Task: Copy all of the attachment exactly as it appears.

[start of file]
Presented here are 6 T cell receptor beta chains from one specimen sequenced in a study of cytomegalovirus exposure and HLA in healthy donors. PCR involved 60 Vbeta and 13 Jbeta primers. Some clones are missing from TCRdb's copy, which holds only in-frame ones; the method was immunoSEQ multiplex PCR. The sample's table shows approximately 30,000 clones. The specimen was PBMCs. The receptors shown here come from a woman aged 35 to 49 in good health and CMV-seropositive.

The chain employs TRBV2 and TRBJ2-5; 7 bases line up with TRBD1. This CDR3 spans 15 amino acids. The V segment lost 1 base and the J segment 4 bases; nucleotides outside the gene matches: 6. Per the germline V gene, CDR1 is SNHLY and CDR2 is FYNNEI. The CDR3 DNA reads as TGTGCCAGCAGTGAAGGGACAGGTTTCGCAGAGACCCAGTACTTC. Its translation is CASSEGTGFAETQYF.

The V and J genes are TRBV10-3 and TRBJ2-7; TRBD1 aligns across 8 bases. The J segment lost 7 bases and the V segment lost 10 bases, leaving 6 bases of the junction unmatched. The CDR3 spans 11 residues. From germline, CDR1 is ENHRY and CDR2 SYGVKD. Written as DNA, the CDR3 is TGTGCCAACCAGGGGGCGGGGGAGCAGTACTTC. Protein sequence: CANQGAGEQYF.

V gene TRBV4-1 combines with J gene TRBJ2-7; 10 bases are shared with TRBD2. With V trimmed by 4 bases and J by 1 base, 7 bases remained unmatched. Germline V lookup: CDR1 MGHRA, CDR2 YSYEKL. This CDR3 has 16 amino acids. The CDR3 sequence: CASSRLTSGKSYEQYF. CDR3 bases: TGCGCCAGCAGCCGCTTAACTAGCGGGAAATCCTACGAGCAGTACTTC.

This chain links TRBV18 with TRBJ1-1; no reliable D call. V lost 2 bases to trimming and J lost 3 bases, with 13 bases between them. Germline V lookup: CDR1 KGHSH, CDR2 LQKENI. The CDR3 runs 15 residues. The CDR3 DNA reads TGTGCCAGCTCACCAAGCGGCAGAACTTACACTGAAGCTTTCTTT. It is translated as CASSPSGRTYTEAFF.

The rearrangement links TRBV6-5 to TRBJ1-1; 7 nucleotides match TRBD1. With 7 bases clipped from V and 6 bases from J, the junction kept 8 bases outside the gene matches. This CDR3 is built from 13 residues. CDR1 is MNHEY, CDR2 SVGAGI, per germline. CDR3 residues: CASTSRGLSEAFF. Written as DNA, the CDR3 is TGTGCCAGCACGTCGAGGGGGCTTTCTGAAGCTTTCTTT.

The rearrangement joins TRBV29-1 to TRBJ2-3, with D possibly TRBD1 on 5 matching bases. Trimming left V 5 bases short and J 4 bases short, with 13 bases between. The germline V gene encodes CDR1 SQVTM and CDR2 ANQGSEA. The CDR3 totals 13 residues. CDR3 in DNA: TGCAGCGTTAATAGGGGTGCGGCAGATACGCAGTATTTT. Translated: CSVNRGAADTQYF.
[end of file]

Presented here are 6 T cell receptor beta chains from one specimen sequenced in a study of cytomegalovirus exposure and HLA in healthy donors. PCR involved 60 Vbeta and 13 Jbeta primers. Some clones are missing from TCRdb's copy, which holds only in-frame ones; the method was immunoSEQ multiplex PCR. The sample's table shows approximately 30,000 clones. The specimen was PBMCs. The receptors shown here come from a woman aged 35 to 49 in good health and CMV-seropositive.

The chain employs TRBV2 and TRBJ2-5; 7 bases line up with TRBD1. This CDR3 spans 15 amino acids. The V segment lost 1 base and the J segment 4 bases; nucleotides outside the gene matches: 6. Per the germline V gene, CDR1 is SNHLY and CDR2 is FYNNEI. The CDR3 DNA reads as TGTGCCAGCAGTGAAGGGACAGGTTTCGCAGAGACCCAGTACTTC. Its translation is CASSEGTGFAETQYF.

The V and J genes are TRBV10-3 and TRBJ2-7; TRBD1 aligns across 8 bases. The J segment lost 7 bases and the V segment lost 10 bases, leaving 6 bases of the junction unmatched. The CDR3 spans 11 residues. From germline, CDR1 is ENHRY and CDR2 SYGVKD. Written as DNA, the CDR3 is TGTGCCAACCAGGGGGCGGGGGAGCAGTACTTC. Protein sequence: CANQGAGEQYF.

V gene TRBV4-1 combines with J gene TRBJ2-7; 10 bases are shared with TRBD2. With V trimmed by 4 bases and J by 1 base, 7 bases remained unmatched. Germline V lookup: CDR1 MGHRA, CDR2 YSYEKL. This CDR3 has 16 amino acids. The CDR3 sequence: CASSRLTSGKSYEQYF. CDR3 bases: TGCGCCAGCAGCCGCTTAACTAGCGGGAAATCCTACGAGCAGTACTTC.

This chain links TRBV18 with TRBJ1-1; no reliable D call. V lost 2 bases to trimming and J lost 3 bases, with 13 bases between them. Germline V lookup: CDR1 KGHSH, CDR2 LQKENI. The CDR3 runs 15 residues. The CDR3 DNA reads TGTGCCAGCTCACCAAGCGGCAGAACTTACACTGAAGCTTTCTTT. It is translated as CASSPSGRTYTEAFF.

The rearrangement links TRBV6-5 to TRBJ1-1; 7 nucleotides match TRBD1. With 7 bases clipped from V and 6 bases from J, the junction kept 8 bases outside the gene matches. This CDR3 is built from 13 residues. CDR1 is MNHEY, CDR2 SVGAGI, per germline. CDR3 residues: CASTSRGLSEAFF. Written as DNA, the CDR3 is TGTGCCAGCACGTCGAGGGGGCTTTCTGAAGCTTTCTTT.

The rearrangement joins TRBV29-1 to TRBJ2-3, with D possibly TRBD1 on 5 matching bases. Trimming left V 5 bases short and J 4 bases short, with 13 bases between. The germline V gene encodes CDR1 SQVTM and CDR2 ANQGSEA. The CDR3 totals 13 residues. CDR3 in DNA: TGCAGCGTTAATAGGGGTGCGGCAGATACGCAGTATTTT. Translated: CSVNRGAADTQYF.